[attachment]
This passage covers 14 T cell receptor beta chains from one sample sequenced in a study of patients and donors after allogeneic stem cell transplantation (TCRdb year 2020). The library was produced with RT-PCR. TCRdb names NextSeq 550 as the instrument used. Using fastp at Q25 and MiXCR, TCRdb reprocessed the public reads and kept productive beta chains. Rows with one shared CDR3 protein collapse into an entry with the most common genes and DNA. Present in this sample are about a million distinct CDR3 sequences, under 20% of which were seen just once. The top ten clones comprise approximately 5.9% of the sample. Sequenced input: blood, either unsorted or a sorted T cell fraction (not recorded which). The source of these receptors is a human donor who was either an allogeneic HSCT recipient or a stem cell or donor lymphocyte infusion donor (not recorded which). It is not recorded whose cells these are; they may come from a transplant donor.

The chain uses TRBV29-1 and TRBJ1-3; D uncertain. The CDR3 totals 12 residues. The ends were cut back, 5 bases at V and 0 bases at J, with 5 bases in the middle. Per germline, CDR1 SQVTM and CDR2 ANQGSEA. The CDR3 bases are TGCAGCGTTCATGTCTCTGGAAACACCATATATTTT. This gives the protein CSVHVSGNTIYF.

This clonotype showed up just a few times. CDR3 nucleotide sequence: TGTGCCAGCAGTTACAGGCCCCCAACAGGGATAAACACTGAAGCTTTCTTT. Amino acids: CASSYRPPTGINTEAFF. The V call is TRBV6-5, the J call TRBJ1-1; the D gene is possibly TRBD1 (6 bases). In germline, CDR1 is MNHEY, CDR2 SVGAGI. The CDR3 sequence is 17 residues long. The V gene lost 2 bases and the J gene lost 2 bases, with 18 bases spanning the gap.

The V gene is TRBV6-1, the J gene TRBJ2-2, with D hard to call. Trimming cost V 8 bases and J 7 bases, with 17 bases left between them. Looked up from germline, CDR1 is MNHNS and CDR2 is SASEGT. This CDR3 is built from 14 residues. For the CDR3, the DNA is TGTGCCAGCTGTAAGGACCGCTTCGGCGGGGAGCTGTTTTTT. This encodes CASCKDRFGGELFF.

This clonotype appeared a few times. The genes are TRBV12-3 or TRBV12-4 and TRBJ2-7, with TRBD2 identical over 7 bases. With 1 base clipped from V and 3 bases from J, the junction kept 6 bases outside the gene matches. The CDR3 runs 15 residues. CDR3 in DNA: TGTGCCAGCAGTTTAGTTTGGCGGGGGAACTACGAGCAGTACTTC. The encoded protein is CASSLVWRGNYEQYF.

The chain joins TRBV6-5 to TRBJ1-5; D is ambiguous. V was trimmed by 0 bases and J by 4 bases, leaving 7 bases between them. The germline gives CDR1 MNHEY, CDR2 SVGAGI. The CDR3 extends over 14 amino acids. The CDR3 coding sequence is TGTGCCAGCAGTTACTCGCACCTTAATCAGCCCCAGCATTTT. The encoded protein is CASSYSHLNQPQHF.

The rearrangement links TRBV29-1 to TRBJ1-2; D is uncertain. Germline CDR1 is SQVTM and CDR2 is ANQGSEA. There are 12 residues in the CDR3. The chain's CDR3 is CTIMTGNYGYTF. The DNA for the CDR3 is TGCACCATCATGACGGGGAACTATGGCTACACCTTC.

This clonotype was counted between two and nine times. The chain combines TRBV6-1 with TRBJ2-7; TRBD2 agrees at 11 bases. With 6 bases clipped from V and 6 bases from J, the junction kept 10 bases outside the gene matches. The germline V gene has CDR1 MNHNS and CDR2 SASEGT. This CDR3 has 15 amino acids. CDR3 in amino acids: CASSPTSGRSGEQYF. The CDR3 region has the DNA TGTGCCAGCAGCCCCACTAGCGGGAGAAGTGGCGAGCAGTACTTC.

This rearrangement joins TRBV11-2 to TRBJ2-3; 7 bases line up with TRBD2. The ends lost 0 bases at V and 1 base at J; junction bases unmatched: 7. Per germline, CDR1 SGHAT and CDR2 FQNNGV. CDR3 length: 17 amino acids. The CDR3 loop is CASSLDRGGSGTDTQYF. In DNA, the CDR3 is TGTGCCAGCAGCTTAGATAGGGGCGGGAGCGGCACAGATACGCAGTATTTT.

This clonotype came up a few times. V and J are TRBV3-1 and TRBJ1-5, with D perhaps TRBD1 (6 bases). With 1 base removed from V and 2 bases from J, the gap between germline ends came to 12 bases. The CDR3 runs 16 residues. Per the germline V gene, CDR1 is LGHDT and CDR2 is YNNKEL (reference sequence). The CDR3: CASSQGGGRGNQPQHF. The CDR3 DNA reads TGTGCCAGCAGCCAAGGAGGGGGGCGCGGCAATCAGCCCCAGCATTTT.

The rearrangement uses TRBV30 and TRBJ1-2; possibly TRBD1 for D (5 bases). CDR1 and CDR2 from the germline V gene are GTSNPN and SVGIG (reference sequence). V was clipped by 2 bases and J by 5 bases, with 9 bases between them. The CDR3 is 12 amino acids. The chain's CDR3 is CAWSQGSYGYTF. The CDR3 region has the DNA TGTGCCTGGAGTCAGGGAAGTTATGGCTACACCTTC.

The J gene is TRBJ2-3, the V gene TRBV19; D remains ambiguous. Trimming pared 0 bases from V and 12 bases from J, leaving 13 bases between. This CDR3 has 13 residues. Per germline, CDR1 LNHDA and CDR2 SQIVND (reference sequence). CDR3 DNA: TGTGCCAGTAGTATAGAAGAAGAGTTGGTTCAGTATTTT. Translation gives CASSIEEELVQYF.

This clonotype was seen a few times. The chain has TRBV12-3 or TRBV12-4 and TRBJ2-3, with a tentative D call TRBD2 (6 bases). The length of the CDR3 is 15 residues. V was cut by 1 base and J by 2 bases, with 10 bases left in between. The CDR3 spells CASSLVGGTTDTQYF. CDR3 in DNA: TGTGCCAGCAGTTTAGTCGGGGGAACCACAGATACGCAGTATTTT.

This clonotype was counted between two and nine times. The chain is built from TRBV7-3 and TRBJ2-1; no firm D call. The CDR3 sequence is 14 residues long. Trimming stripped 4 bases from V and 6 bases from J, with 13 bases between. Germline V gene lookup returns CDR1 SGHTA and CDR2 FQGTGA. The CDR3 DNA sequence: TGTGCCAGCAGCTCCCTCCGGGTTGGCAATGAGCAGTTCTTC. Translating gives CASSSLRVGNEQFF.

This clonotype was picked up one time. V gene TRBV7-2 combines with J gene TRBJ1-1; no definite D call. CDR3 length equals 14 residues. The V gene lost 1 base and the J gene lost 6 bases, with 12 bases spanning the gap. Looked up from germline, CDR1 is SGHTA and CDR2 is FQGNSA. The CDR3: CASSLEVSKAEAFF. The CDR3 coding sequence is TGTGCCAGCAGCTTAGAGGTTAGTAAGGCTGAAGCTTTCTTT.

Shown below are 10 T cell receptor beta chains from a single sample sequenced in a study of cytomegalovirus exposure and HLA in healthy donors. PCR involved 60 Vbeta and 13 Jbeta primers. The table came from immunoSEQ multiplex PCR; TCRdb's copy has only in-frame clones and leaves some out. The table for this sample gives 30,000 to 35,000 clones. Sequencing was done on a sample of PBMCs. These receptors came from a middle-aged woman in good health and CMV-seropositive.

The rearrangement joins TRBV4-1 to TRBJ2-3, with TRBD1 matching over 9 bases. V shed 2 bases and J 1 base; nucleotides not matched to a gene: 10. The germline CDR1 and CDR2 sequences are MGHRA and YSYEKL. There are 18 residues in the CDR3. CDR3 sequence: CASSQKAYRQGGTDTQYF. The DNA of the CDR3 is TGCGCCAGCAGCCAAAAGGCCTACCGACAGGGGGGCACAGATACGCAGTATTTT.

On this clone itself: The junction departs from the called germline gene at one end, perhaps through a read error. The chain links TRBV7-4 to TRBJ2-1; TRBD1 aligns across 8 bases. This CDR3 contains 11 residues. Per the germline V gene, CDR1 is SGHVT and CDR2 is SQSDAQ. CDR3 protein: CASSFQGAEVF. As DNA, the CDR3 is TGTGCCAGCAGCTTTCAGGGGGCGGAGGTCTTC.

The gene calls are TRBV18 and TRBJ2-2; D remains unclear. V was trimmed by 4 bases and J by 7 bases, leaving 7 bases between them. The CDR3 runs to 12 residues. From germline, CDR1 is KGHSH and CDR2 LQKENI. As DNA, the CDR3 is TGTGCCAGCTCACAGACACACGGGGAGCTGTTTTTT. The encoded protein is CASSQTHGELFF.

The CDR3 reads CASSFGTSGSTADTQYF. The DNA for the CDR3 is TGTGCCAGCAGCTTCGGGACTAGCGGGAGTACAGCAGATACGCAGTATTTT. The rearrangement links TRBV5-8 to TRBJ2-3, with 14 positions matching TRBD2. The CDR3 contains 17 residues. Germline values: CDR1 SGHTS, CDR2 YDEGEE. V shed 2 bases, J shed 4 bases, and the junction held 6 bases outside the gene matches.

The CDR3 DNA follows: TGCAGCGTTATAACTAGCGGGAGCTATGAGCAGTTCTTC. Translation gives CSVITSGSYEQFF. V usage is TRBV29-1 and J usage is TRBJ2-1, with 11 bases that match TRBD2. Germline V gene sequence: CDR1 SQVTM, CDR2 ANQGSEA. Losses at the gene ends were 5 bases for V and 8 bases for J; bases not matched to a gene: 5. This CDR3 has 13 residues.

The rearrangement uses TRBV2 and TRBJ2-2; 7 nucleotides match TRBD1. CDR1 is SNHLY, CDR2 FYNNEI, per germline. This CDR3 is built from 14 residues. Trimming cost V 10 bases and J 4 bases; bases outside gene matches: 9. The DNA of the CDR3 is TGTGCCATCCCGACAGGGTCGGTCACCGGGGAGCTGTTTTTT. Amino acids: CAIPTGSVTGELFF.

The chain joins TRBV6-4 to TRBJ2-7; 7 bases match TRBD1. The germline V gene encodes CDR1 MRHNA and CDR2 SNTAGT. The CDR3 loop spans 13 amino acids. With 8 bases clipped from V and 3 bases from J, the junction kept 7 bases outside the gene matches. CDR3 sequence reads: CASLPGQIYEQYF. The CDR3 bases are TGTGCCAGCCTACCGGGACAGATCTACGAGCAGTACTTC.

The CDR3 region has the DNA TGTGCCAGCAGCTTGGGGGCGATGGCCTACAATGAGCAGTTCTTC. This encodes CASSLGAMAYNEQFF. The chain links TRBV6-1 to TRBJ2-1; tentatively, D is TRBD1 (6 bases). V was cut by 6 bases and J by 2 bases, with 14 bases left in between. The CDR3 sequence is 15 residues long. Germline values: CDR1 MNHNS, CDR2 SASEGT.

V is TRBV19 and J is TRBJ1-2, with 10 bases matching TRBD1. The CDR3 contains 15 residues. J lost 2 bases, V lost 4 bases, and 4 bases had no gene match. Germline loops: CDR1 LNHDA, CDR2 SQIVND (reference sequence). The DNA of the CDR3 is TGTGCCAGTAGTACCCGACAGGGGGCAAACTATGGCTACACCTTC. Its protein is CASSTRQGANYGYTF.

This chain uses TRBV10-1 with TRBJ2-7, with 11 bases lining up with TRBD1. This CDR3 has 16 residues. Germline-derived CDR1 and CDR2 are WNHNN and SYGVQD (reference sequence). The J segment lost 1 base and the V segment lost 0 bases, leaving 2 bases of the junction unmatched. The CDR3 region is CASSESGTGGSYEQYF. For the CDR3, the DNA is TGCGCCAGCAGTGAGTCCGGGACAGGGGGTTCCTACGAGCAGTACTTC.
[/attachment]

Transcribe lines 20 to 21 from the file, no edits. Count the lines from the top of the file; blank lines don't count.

The CDR3 reads CASSFGTSGSTADTQYF. The DNA for the CDR3 is TGTGCCAGCAGCTTCGGGACTAGCGGGAGTACAGCAGATACGCAGTATTTT. The rearrangement links TRBV5-8 to TRBJ2-3, with 14 positions matching TRBD2. The CDR3 contains 17 residues. Germline values: CDR1 SGHTS, CDR2 YDEGEE. V shed 2 bases, J shed 4 bases, and the junction held 6 bases outside the gene matches.

The CDR3 DNA follows: TGCAGCGTTATAACTAGCGGGAGCTATGAGCAGTTCTTC. Translation gives CSVITSGSYEQFF. V usage is TRBV29-1 and J usage is TRBJ2-1, with 11 bases that match TRBD2. Germline V gene sequence: CDR1 SQVTM, CDR2 ANQGSEA. Losses at the gene ends were 5 bases for V and 8 bases for J; bases not matched to a gene: 5. This CDR3 has 13 residues.